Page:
Fisheries co-ops in Goa will be allowed to trade again after social distancing rules have been relaxed by the government.
Last month’s lockdown had left millions of tonnes of caught fish lying in storage, at risk of going rotten and being wasted.
“We also understand that people want to eat fish. They have stayed away from eating it for so long. So, to keep the balance, we have allowed the fisheries cooperative societies and associations to sell fish,” said Goa fisheries minister Philip Neri Rodrigues.
But the traditional fish markets will stay closed to contain the spread of Covid-19. Officials are now trying to devise ways to enable fish sales without bringing the risk of spreading the virus.
Also in India, a sugar cooperative in Bharuch district, Gujarat, has switched to production of hand sanitiser in response to shortages and soaring prices.
Ganesh Sugar Mill, which has 17,000 farmer members, is making 5,000 litres of sanitiser a day using the extra neutral alcohol it derives from sugar molasses. Other brands are currently selling for as much as Rs150 (£1.60) for 100 litres but the co-op is selling its Ganesh Care product for Rs35 (40p).
The hub provides simple, actionable guidance for all types of organisations that rely on WhatsApp to communicate with others including health workers, educators, community leaders, nonprofits, local governments and local businesses. The site also offers general tips and resources for users around the world to reduce the spread of rumours and help people connect with accurate health information.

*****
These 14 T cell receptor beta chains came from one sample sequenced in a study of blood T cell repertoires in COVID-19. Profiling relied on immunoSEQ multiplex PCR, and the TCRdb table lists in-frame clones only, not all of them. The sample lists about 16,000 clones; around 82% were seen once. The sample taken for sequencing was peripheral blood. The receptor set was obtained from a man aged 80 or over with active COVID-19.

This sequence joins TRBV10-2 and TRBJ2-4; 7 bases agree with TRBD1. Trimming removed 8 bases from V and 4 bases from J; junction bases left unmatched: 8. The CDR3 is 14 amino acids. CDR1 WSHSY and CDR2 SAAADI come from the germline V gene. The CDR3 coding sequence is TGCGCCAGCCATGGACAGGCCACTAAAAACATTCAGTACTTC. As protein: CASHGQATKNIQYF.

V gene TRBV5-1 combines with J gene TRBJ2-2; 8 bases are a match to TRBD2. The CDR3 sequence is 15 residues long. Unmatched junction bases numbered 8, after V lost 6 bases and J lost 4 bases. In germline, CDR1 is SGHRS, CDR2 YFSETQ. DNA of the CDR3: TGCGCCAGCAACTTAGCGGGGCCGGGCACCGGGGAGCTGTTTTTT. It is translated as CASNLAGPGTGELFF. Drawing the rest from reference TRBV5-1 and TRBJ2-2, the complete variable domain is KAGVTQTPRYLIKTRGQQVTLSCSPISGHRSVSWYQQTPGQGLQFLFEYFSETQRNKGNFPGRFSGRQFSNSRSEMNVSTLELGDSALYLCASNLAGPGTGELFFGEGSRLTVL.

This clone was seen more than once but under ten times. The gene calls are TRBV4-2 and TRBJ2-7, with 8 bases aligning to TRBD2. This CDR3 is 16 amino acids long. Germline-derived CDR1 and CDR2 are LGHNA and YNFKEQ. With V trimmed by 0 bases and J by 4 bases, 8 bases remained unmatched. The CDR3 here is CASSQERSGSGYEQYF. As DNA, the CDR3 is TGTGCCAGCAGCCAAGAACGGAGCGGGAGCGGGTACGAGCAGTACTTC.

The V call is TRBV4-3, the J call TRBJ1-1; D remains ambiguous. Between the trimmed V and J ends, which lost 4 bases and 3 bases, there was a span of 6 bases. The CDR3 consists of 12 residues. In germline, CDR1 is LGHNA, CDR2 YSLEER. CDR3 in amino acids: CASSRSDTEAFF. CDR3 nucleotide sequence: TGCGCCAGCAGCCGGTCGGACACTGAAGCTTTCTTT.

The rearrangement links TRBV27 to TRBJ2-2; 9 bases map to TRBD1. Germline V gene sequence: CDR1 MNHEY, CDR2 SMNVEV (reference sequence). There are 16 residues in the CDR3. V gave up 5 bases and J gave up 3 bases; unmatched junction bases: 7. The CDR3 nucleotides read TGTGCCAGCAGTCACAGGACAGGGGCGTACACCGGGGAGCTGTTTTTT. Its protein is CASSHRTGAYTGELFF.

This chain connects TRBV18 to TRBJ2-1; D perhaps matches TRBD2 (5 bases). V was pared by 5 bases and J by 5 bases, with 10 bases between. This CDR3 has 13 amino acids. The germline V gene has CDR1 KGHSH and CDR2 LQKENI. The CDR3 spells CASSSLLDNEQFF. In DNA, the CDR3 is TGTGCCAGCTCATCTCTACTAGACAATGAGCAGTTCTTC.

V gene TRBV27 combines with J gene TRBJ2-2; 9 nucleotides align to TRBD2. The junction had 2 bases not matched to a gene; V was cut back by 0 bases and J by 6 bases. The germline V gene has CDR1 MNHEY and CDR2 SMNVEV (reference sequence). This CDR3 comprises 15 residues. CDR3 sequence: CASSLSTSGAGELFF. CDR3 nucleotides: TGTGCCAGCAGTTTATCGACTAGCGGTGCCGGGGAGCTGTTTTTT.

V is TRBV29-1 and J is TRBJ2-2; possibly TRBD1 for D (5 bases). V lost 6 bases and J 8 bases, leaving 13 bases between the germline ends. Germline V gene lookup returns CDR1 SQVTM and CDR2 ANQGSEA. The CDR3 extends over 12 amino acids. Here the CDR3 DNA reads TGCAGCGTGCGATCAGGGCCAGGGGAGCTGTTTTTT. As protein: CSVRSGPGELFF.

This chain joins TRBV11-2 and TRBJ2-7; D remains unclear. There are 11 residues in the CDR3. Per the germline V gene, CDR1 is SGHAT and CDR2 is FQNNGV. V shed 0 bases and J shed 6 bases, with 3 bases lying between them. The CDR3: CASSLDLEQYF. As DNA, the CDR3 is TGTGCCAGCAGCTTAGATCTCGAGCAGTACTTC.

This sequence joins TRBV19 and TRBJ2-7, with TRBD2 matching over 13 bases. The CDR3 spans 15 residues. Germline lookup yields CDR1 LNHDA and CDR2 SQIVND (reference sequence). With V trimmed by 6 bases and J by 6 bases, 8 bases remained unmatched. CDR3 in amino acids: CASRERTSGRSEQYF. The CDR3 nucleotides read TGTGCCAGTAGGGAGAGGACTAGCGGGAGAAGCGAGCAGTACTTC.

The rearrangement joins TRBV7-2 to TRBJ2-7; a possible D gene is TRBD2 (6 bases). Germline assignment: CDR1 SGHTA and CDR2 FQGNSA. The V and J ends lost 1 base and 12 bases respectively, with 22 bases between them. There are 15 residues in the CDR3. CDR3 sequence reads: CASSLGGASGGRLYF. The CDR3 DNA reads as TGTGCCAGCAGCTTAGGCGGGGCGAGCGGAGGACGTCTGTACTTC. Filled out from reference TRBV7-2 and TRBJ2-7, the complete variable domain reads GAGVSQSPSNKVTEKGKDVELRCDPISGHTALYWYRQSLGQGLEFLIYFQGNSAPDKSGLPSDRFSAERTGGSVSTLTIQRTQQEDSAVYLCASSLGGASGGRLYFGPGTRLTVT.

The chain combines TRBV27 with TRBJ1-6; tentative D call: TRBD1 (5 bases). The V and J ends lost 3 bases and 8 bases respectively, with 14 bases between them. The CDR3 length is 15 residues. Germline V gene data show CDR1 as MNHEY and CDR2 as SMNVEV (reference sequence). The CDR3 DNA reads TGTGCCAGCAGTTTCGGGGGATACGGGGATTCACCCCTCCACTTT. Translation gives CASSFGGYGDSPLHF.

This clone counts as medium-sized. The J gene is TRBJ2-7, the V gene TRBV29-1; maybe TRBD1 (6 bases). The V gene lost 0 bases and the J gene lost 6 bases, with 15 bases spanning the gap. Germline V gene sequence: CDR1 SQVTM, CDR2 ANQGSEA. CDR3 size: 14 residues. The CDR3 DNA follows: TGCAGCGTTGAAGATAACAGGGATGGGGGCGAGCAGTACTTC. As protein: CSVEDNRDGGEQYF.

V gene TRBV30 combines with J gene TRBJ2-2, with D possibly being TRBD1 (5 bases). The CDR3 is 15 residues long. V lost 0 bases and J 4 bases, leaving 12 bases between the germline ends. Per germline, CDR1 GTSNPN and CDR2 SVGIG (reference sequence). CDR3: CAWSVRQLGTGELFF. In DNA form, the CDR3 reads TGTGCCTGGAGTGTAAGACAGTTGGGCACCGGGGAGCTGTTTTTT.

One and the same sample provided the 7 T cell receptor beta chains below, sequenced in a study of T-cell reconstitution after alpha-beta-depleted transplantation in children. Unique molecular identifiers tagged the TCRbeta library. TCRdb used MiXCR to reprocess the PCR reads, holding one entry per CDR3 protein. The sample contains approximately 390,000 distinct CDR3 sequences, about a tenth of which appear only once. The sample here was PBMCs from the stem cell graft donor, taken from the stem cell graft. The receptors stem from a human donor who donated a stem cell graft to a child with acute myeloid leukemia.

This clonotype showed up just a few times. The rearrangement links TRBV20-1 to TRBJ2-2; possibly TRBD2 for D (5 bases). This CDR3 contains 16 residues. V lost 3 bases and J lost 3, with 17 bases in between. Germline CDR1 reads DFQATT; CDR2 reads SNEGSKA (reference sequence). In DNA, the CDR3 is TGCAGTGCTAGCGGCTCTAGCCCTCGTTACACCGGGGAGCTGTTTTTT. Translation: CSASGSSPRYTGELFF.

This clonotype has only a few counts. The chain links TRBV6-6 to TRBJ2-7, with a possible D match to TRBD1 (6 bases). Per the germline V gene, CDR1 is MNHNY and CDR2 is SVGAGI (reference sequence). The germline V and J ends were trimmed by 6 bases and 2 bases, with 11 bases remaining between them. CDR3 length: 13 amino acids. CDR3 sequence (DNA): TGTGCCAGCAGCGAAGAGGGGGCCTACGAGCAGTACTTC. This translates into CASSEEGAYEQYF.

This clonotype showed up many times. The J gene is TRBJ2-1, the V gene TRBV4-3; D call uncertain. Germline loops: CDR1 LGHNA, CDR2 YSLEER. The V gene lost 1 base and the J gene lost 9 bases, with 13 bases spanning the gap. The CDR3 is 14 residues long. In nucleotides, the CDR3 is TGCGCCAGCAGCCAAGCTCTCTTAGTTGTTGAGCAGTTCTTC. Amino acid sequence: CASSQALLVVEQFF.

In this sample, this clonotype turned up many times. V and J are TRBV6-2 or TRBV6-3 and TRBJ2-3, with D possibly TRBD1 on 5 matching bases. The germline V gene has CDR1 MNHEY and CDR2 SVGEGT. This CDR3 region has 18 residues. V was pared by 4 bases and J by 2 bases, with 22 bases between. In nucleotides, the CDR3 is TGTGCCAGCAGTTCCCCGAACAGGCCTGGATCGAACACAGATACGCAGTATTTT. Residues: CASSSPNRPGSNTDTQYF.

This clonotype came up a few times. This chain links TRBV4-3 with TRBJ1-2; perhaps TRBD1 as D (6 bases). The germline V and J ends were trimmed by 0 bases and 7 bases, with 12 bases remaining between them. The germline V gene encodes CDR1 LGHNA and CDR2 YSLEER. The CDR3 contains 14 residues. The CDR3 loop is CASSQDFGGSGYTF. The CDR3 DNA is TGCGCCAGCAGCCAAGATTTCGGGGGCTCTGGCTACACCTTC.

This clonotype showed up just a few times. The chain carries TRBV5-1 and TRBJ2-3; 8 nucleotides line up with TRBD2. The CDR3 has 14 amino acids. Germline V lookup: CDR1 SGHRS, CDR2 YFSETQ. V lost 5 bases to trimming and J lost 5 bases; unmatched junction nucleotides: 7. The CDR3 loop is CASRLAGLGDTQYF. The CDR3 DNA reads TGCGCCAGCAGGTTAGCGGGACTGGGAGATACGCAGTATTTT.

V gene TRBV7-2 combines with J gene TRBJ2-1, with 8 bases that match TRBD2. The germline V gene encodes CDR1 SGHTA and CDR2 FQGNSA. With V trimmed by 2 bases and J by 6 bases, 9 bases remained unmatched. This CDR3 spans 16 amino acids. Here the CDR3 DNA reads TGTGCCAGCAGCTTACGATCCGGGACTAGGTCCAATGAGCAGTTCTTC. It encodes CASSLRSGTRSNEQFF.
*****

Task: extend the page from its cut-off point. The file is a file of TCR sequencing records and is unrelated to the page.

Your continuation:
The UNDP says an important part of the new partnership is a dedicated messaging service in Arabic, English, French and Spanish managed by WHO to keep people safe from coronavirus. This easy-to-use messaging service has the potential to reach 2 billion people and enables information to be shared directly with the people that need it.
The news was welcomed by Icmif, the global body for co-op and mutual insurers, which is a partner of the UNDP. All Icmf member organisations are invited to share information on the hub with their member policyholders through their usual distribution channels to help them find the latest, accurate information on the Covid-19. The material is currently available in 58 languages and this number is growing.
The Cooperative of Coffee Growers in Guaxupé (Cooxupé) says it will distribute BRL14.4m (£2.2m to its members to mitigate the impact of Covid-19.
The amount received by each producer will depend on the operations carried out with the co-op. The payments will start on April 6.
Cooxupé president Carlos Augusto de Melo said the payment is in accordance with the co-operative’s statutory rule, despite the fact that its AGM had been postponed because of the pandemic.
Tri-State Generation and Transmission Association is donating a total of $200,000 for Covid-19 support in Colorado, Nebraska, New Mexico and Wyoming on behalf of its 46 member distribution co-ops public power districts and non-utility members.
“We are proud to support each governor’s efforts to provide relief in their state,” said Rick Gordon, chair of Tri-State and director of Mountain View Electric Association in Limon, Colorado. “Co-operatives know well that we are all stronger when we combine our resources and work together to serve our communities.”
Tri-State is working with the governors’ offices in all four states in which it operates, to identify relief fund needs. Tri-State will donate to the Colorado COVID Relief Fund; the All Together New Mexico Fund; the Wyoming Hunger Initiative and all local United Ways of Wyoming; and the Nebraska Impact COVID19 Relief Fund.
Tri-State’s electric system is operating normally to deliver power to its members, and the wholesale power supply cooperative has implemented well-planned procedures to address pandemics that ensure reliable power and protect the health of its employees and its communities.
“Tri-State is focused on safely delivering power and ensuring the reliability of the regional power grid while protecting the health of our employees and the communities we serve,” said Tri-State CEO Duane Highley. “Our employees continue to do the hard work of keeping the lights on while taking good care of each other and their communities.”